Many of the contributors to this anthology come from a Chuukese background, where story-telling is the responsibility of grandparents to grandchildren. Living in the United States, where the family structure is altered...
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September 5, 2014
My life has been immersed in books as long as I can remember. My father was a freelance magazine writer. My parents met at a publishing company where he was a researcher and she was an administrative assistant. I grew up in a home where books were treasured; bookshelves lined the walls and hallways, and overflowed with tomes of myriad genres. As a youngster I wrote short stories and novelettes to entertain myself and my friends. But the time available for writing was quickly taken over after ...
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July 28, 2014
Writing has been my lifeblood for as long as I’ve been halfway literate, which makes for about sixty-eight years. In 1946, at age fourteen, I launched a small magazine, "typeset" on a typewriter, creating carbon copies. I wrote poetry and essays and composed songs. Two years later, I edited the school magazine. I was determined to study literature and become a writer. But times were bleak.

Like much of Europe, Holland, the country of my birth, had been under German occupation. Post-war Europ...

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INTRODUCING THE POETS OF VOLUTIONS, the 2014 Savant Poetry Anthology

June 22, 2014
Creating VOLUTIONS, the 2014 Savant Poetry Anthology, was like assembling a self-assembling puzzle. The moment I finished final selection (over a 1,000 excellent poems were submitted) the pieces seemed to arrange themselves. For example, Leilani Madison's "Lullaby For My Mother at 103" singularly placed itself after Lonner Holden's "Upon Dying." Two, intricately crafted poems; each magically illuminating the other.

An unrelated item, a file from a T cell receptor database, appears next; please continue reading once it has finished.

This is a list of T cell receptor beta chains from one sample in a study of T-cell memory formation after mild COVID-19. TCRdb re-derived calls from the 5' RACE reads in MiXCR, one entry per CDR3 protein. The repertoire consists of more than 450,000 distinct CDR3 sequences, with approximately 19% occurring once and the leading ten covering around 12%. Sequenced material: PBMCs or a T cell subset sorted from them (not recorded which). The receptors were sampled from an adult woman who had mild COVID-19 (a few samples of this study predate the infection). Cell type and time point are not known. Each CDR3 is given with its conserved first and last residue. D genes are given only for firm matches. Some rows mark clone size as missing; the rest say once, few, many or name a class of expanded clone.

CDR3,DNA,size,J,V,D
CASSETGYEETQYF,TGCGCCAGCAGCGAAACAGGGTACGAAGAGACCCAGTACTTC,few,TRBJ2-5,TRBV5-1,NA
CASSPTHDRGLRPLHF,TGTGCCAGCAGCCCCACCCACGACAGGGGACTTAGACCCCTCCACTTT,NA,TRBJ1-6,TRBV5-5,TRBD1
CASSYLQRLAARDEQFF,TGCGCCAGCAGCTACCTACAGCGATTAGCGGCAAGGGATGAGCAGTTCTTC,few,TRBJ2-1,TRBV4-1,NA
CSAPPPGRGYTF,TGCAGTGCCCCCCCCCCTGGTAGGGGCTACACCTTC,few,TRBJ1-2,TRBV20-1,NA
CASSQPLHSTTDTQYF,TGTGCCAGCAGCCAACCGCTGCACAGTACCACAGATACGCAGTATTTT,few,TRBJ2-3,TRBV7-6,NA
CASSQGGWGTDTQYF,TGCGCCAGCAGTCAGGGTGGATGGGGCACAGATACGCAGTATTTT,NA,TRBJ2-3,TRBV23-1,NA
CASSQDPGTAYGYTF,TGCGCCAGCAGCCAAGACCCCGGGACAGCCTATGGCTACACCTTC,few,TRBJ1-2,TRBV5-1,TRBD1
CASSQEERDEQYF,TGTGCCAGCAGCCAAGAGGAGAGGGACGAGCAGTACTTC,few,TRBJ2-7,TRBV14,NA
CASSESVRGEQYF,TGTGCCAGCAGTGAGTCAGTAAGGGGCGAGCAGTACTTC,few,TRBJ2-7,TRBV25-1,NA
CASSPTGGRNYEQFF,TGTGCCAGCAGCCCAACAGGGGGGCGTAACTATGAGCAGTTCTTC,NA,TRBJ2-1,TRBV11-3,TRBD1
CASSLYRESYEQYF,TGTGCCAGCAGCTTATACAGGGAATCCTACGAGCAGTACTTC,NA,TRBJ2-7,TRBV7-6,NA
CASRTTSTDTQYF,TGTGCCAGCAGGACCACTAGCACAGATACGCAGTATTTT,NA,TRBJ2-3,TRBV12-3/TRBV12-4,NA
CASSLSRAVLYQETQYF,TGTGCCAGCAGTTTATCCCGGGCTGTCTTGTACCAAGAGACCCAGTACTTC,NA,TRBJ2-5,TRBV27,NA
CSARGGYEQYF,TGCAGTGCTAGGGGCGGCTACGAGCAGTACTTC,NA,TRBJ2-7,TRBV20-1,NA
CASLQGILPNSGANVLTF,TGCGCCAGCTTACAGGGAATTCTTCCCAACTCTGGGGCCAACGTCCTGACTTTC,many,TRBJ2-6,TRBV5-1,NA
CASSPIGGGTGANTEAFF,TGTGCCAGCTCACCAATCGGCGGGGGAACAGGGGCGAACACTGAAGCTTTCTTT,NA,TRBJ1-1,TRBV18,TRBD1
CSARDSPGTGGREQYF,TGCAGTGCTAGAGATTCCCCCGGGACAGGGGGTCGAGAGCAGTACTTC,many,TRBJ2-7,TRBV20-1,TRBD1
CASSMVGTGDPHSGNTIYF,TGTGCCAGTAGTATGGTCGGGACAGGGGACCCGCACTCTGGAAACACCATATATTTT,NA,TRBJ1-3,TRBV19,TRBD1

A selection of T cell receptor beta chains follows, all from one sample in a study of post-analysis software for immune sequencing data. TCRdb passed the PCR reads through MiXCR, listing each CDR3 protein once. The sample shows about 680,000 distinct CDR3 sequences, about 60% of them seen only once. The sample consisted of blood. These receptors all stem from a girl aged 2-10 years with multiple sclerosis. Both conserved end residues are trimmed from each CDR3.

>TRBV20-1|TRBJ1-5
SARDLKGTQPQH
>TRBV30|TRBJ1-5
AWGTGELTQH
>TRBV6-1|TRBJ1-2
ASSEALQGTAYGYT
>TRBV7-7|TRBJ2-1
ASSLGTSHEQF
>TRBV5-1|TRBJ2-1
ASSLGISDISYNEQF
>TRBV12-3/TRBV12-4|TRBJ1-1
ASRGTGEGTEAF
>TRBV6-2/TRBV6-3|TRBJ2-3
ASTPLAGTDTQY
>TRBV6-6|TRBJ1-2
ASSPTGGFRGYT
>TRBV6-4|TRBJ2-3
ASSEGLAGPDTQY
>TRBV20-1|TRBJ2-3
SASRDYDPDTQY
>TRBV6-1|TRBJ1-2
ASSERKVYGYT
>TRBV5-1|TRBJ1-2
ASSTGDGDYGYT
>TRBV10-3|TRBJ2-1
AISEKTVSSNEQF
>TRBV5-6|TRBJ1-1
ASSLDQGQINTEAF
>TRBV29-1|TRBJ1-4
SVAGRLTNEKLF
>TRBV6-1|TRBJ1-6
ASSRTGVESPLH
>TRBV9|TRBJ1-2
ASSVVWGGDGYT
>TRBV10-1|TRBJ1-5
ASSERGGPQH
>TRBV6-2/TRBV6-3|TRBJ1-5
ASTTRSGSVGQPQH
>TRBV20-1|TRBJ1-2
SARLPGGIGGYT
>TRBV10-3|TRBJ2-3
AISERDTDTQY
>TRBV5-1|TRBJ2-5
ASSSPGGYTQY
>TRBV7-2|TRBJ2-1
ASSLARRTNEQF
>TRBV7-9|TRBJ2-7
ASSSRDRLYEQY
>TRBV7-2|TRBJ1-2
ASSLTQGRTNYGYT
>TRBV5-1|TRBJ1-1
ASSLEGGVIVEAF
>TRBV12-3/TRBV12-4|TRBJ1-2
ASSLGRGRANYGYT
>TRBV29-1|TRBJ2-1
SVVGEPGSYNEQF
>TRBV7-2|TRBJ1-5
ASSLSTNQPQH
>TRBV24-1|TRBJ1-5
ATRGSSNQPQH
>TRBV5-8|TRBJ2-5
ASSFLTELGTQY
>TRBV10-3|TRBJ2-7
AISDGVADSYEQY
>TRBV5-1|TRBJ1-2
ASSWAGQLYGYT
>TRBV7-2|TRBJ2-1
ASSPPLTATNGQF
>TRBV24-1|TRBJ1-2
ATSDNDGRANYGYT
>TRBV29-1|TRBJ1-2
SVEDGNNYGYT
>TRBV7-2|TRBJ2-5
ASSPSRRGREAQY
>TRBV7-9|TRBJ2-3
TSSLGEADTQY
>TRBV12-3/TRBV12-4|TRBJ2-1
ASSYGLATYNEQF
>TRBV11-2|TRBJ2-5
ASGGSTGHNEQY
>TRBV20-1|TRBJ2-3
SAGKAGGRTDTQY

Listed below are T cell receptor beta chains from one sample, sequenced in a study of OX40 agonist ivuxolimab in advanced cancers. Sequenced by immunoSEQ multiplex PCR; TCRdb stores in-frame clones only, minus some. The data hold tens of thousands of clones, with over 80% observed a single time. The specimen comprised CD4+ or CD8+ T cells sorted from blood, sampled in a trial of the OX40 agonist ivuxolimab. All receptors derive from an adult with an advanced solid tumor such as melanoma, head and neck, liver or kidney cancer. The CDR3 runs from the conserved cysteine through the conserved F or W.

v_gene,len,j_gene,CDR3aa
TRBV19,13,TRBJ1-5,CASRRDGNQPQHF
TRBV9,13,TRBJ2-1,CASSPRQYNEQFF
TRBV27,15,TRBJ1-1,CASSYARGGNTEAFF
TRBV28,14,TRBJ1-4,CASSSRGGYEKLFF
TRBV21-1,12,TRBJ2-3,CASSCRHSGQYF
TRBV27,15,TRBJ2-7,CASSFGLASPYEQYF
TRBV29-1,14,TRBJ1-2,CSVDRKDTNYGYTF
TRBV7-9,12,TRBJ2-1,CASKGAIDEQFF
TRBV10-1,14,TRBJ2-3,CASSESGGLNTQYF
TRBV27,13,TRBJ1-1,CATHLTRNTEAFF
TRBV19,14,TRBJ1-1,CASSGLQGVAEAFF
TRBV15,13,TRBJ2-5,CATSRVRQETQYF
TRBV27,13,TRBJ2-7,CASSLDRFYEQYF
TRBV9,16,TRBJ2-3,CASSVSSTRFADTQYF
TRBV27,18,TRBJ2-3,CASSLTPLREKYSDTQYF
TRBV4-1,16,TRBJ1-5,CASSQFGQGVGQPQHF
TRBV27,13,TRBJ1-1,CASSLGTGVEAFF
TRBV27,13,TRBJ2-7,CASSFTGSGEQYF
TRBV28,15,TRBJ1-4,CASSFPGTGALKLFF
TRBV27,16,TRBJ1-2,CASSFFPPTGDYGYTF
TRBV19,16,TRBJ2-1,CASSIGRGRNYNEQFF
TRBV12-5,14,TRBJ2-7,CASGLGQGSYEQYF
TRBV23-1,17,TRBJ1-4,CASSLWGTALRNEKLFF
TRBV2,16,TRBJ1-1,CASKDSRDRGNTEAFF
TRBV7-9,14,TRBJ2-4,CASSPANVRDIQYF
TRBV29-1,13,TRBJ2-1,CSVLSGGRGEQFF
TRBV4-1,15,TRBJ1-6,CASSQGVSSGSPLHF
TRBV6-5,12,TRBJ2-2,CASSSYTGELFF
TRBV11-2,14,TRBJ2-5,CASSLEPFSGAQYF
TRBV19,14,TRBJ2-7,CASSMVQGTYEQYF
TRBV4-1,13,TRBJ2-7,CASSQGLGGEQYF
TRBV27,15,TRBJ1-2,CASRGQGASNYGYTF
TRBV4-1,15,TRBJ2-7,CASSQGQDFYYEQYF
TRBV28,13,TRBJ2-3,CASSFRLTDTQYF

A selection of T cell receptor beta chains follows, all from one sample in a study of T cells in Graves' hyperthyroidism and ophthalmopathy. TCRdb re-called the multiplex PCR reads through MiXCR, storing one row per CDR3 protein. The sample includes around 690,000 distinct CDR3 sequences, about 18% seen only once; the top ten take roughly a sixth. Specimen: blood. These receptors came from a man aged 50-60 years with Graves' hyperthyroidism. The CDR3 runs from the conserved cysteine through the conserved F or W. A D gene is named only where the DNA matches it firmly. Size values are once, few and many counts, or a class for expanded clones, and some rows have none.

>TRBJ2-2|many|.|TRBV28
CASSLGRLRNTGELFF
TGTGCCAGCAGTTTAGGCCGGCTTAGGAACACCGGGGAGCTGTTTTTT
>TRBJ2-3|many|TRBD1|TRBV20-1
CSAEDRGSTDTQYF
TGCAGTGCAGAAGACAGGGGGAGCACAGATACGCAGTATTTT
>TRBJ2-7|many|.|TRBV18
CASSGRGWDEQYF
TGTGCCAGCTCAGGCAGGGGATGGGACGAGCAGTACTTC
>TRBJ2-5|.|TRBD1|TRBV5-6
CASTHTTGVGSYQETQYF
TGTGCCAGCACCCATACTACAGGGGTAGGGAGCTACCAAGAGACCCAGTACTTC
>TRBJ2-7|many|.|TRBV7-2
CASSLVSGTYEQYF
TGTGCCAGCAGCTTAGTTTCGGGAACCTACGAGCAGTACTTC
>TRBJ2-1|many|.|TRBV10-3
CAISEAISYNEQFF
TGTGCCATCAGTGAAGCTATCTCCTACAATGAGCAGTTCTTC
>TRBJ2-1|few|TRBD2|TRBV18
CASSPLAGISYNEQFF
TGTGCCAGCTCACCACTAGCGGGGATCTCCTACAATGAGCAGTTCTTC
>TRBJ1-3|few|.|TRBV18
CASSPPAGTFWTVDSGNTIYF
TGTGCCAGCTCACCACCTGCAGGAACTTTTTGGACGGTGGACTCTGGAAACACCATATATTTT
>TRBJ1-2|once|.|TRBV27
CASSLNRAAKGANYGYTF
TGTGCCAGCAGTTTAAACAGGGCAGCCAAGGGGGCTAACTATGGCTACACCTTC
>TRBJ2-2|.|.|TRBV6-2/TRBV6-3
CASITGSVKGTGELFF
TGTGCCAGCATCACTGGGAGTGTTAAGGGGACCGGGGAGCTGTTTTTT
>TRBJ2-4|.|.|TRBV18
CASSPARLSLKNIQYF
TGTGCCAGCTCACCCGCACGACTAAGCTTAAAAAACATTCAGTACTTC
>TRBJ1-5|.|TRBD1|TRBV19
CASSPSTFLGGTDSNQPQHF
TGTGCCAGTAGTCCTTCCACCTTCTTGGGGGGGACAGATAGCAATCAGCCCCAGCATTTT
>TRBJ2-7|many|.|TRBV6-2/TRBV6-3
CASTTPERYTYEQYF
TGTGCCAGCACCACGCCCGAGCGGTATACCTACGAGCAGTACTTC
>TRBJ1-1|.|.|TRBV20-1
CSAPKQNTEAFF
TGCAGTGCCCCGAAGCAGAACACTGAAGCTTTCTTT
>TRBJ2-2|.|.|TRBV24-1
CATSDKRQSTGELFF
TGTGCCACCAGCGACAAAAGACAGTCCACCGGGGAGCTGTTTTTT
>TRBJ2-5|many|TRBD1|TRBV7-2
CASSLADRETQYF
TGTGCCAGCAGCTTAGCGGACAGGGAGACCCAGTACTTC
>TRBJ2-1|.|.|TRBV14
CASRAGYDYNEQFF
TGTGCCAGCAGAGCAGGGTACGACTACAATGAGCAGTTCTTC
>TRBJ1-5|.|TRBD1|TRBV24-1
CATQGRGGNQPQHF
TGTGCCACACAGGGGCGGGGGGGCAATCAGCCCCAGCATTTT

The voices of the poets, hailing from Northern and Southern California, Washing...
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September 4, 2013
My passion for creative writing began after a typical small town boyhood in Kokomo, Indiana. Paper routes, basketball, teen dances and too many greasy French fries were followed with a BA degree at Wabash College, a small liberal arts college just down the road from Purdue. As an English major, I contributed cartoons and satiric articles to the humor magazine and short stories to the more serious literary publication.

After a fun summer in New Orleans, where I survived by selling Bibles from d...
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August 12, 2013
Aloha! As a wanderer who's lived in almost every state of the USA at one time or another (I grew up in Alaska when it was still a territory and live in climatically opposite Hawaii), I like to say when people ask me what I do that I'm an author. That is, after all, what I've been doing for over 40 years in a wide variety of genre's under several different pen-names, despite distractions, like being a pediatric (later integrative health/preventive medicine/public health) physician, university ...
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July 22, 2013
I have always wanted to write. More often than not, life opened other doors for me, though the door to a writing career always seemed closed.  I found myself in an assortment of fields to support my family, including industrial supervision, construction, and teaching. It was teaching that took up most of my adult life, and I still find myself immersed in it during my “retirement.”

My mother was my biggest writing motivator. She encouraged me to write poetry when I was in elementary school ...
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March 9, 2013
Tony Tame was born in Kingston, Jamaica, in 1943. His mother was a native Jamaican and his father was "technically" an Englishman who arrived on the island with their baby in arms. An only "island" child, he naturally assumed that simply by being born he had done all that could reasonably be assumed would be required of him in life.

Tony enthusiastically left high school in absolute agreement with his father’s view that "spending further money on tertiary education in his case would be a was...
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New Author/Recording Artist/DVD Producer Blog

Daniel S. Get to know new and established Savant authors and what they're working on these days.